From Nigel B (Vancouver Canada)

Hello all

I am also delighted that this vessel has found a new home.

I must point out that the smaller tugs of the SAR & H fleet such as the SG Stephens, RA Leigh and the sisters of Alwyn Vincent, the Cecil G. White, SJ Harrison, JE Eaglesham and the William Weller were, after the introduction of the diesel powered pilot boats, used as ship assist tugs for smaller vessels and only occasionally filled in as pilot cutters when the regular vessels went out of service for maintenance.

As Les pointed out, the larger steam tugs were designed and equipped for ocean towage and salvage work; to a lesser extent the first batches of tractor tugs were also similarly equipped although they were not good sea boats.

For this reason, those wishing to join the Harbour Service as Deck Officers were required to have a Master' Foreign Going Certificate; and for Engineers, a Chief Engineers ticket and this requirement lasted well into the late 80's. Quite what the qualification is now, I am not sure.

The smaller tugs such as the Alwyn Vincent required a Master Home Trade were crewed differently to the bigger tugs.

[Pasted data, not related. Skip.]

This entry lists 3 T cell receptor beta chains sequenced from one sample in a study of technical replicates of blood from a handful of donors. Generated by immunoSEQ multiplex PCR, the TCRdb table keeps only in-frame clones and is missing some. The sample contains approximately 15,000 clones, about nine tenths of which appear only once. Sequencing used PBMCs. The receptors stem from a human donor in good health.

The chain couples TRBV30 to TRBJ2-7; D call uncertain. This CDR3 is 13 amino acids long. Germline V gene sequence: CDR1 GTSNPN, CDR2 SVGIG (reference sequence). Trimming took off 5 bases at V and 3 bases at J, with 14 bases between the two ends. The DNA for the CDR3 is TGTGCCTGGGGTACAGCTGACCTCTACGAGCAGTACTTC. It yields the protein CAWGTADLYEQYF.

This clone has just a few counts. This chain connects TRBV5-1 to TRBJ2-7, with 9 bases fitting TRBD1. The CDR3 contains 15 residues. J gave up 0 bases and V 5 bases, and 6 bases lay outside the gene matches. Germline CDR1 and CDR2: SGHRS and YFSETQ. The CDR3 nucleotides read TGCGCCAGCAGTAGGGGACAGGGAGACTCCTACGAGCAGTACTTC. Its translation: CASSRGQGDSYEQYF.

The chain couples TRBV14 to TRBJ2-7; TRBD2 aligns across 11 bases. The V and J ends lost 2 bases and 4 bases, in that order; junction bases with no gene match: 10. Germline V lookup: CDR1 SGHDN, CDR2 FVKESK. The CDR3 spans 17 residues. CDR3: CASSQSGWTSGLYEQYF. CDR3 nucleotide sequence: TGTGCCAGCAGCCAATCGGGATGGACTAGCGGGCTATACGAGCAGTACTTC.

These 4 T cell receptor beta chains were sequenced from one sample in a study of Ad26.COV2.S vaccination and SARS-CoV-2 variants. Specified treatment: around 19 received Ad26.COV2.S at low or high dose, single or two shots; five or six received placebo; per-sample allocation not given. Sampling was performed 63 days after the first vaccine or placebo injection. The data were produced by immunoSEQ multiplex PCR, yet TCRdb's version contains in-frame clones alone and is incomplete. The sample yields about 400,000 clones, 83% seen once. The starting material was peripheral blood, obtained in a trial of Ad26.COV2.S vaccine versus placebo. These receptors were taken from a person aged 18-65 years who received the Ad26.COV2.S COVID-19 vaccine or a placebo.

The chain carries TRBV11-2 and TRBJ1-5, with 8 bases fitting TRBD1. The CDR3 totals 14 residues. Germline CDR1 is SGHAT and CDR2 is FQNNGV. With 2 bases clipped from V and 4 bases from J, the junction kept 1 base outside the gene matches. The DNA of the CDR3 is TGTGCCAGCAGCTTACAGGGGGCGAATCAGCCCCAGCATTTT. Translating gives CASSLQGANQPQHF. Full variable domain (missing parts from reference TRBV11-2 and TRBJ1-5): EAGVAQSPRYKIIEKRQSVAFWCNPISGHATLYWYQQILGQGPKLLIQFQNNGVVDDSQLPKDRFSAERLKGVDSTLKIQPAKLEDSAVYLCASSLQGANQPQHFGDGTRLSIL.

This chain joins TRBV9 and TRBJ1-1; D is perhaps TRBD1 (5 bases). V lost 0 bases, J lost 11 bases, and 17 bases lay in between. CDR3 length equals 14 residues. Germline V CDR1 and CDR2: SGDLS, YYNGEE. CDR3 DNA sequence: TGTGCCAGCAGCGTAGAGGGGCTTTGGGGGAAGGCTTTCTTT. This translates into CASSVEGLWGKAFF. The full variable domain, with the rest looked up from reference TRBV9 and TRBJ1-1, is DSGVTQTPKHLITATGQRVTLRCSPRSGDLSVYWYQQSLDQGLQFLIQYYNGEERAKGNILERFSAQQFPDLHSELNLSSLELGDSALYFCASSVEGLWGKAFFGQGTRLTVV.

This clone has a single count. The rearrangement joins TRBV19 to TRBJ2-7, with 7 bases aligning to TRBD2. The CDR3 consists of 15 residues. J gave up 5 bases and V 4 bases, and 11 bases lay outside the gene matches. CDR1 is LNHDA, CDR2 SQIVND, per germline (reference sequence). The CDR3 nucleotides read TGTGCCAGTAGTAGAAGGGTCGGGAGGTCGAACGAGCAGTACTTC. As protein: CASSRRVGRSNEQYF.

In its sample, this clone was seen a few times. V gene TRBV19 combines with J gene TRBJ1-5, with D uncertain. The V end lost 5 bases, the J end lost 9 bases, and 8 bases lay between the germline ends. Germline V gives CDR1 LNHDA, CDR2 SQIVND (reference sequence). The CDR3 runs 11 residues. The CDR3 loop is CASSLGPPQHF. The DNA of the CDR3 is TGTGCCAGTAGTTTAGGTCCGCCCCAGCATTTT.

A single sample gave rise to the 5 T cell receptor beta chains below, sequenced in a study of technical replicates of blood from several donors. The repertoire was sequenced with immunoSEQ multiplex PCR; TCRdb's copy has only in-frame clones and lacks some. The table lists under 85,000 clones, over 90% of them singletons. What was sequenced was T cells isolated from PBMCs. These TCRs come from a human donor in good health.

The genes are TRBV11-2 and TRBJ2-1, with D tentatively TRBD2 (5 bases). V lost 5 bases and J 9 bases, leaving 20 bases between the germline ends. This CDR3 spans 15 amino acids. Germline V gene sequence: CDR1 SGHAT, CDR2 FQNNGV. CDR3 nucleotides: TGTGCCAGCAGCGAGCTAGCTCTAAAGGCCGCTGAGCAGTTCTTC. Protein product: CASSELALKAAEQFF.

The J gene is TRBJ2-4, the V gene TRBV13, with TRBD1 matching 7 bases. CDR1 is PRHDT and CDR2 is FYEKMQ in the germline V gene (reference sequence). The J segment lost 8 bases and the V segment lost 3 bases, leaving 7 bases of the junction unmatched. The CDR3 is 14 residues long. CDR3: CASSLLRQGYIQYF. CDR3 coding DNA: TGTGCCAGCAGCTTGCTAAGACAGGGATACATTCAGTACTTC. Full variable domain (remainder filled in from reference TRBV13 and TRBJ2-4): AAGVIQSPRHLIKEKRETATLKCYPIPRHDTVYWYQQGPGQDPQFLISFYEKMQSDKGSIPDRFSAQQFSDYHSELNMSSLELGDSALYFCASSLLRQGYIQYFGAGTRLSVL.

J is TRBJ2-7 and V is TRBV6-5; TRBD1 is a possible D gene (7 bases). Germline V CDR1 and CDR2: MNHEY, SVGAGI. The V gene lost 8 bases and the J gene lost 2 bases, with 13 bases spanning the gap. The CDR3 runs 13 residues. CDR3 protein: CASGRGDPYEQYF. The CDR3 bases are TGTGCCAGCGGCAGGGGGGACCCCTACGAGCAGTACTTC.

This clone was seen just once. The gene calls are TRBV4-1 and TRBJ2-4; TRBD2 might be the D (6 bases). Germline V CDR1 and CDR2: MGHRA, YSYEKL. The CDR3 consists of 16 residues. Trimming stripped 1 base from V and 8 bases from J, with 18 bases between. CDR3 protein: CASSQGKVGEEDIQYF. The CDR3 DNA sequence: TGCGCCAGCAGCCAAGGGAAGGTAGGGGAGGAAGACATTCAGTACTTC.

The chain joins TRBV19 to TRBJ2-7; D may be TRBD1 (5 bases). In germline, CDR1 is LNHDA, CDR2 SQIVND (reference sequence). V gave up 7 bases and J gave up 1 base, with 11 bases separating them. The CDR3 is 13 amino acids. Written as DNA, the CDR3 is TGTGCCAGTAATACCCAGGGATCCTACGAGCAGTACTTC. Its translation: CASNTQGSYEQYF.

The Harbour Service provided a golden opportunity for those of us deep sea mariners sailing with such companies as Safmarine, Union Castle and Clan Line to come ashore and still be able to work in a marine environment; the job and working environment that the Service provided was excellent.

For those that wanted to get on and move up the ladder, coming ashore as soon as possible after obtaining a Master's Ticket was essential. Tugs carried a Master and a Mate and after joining, deck officers started their career as a "spare" mate filling in as required for anything up to five years depending on the port; then mate assigned to one particular tug for another five year period before becoming a "spare" Master and finally permanent Master. After that, it was question of waiting for a Junior Pilots job.

Progression could be accelerated if you were willing to take postings to such places as Walvis Bay or be willing to move around the country. Crews were large by today’s standards, two deck officers, two engineering officers, a bosun and five ABs, two greasers and a messman.

Hope this is of interest,